A couple of years ago, I happened to read Graham Norton’s third novel Home Stretch. Rather patronisingly, perhaps, I was surprised by how accomplished it was, especially in its sympathetic but melancholy portrait of life in a West Cork village. Yet, judging from ITV’s new adaptation of his first novel Holding, this was something he’d pulled off before – because, here again, it’s pretty clear both why Norton would want to write kindly about the kind of place he grew up in, and why he would have wanted to leave it.
Monday’s first episode efficiently established the rural-Irish setting with shots of fields, cows and wind turbines. We then saw the village policeman P.J. Collins (Conleth Hill) called away from a breakfast of sausages fried in about half a pound of butter following an emergency phone call – the emergency in question being that somebody had painted their house in a colour the village busybody didn’t approve of. ‘It’s just not a crime, Mrs O’Driscoll,’ he explained gently, to her undiminished fury.
The next scene was half-funny and half-sad too, as a Mrs Riordan tried to get her children ready for school (‘Carmel, take that bucket off your head’) while also wrestling a bottle of whisky and a cigarette from her acid-tongued old mother. And with that, we cut to three lonely, orphaned adult sisters in a nearby farm where one was planning an escape to San Francisco that became increasingly unlikely.
But before long – and to his obvious unease – P.J. was faced with a real crime. Builders demolishing a deserted farmhouse had come across the remains of Tommy Burke, who 20 years before had left the future Mrs Riordan (Siobhan McSweeney) waiting at the altar on their wedding day – mainly, it would now seem, because he’d just been murdered. Then again, maybe the marriage wouldn’t have been a great success anyway, given that at the time he was also having an affair with Evelyn (Charlene McKenna), the most glamorous of the orphaned sisters.
The two women reacted to the discovery of their beau’s bones in different ways: Mrs R., by tucking needfully into several bottles of wine and being denounced by her husband as ‘a joke that isn’t funny anymore’; Evelyn, by briskly seducing a hunky 17-year-old. Meanwhile, P.J. was being ferociously condescended to by the city copper who’d arrived to investigate the murder – even though, of course, the snooty big shot had no idea how village life works.
And so far that’s about it. In other words, any viewers after a high-powered, fast-paced whodunit should probably look elsewhere. Like the script, Kathy Burke’s direction is distinctly unhurried – but, like the script too, it’s none the worse for that. Instead, by prizing the carefully delineated setting over the fairly conventional crime stuff, Holding feels like a show wisely playing to its considerable strengths.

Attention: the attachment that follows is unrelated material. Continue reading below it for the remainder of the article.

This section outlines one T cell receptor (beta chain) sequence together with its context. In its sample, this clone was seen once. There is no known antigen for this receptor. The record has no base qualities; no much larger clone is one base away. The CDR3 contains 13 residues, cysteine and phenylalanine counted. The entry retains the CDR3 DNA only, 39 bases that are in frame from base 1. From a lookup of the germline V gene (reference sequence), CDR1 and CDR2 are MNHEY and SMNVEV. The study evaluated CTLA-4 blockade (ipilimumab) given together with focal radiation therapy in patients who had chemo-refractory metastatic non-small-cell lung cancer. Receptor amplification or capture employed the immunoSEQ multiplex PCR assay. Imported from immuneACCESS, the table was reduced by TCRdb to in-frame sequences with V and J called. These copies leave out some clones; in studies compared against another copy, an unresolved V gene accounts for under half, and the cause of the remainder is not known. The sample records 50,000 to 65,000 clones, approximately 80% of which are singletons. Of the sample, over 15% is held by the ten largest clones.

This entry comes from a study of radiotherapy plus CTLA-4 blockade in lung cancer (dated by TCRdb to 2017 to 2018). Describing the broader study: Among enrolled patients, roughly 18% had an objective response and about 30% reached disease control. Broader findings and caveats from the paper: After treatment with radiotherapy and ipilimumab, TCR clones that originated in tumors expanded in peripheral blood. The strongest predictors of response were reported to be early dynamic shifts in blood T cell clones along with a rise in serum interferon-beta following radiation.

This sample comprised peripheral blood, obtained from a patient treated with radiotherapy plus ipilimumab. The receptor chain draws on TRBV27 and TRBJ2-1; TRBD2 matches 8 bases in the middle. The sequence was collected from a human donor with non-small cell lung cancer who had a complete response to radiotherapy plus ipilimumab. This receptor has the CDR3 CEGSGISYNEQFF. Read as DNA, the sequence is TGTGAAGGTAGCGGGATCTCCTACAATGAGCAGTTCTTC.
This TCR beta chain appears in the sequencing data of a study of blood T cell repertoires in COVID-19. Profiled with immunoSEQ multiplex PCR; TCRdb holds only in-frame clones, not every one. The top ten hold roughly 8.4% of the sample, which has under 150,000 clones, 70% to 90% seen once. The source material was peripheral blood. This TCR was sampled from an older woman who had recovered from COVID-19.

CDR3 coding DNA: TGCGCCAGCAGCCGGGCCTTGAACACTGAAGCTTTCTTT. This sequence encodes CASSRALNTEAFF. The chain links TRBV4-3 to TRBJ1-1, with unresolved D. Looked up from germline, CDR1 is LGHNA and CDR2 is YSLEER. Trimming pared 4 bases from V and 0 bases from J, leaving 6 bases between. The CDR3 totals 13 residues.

In the first instalment of Joanna Lumley’s Great Cities of the World, the ever-girlish Joanna pitched up in Paris, where she pretended that her lifelong dream was to be mistaken for a Frenchwoman. To this apparent end, she scattered some random French words into her breathy commentary. She also took advice on how to attract a Parisian man when ‘you’re longing to fall in love’ and ‘think that he’s divine’ from a French comedian heroically unafraid to promote national stereotypes. (‘You need to be rude,’ he told her. ‘If you smile, they’ll think you’re weird.’)
Not surprisingly, though, Joanna’s plan to pass as French never really got off the ground. Even by her standards, in fact, hockey sticks can rarely have been jollier, as she cranked her politely insincere, well-bred English gushing into somewhat alarming overdrive.
Almost every sight was greeted with a thrilled cry of ‘Look at that! – or, by way of cunning variation, ‘Look at this!’ (And when all else failed there was always her trusty standby of ‘Gosh!’) The Montgolfiers’ hot-air balloon flight was ‘passionate, bold, defiant: everything I adore about the Parisian spirit’ – while even some fairly standard break-dancing earned squeals of delight for ‘continuing Paris’s longstanding tradition of artistic freedom and expression’.
No wonder that some of those gushed over appeared a little disconcerted by the experience. A group of feminists, for example, didn’t seem entirely chuffed to have their heartfelt demonstration for social justice described as ‘one of the most satisfying ways of letting off steam’.
Still, there was one gushee who didn’t seem to mind a bit. Daphne Guinness, the model and socialite, showed up for lunch with Joanna wearing six-inch platforms, overlong shirtsleeves, oversized jewellery and a two-coloured hairdo of impressive (if faintly ridiculous) complexity. ‘You’ve always been dazzlingly beautiful,’ Joanna told her as an opening gambit, ‘you’re just made of beauty and gorgeousness’ – remarks that Daphne acknowledged with a modest nod of the head as no more than her due.
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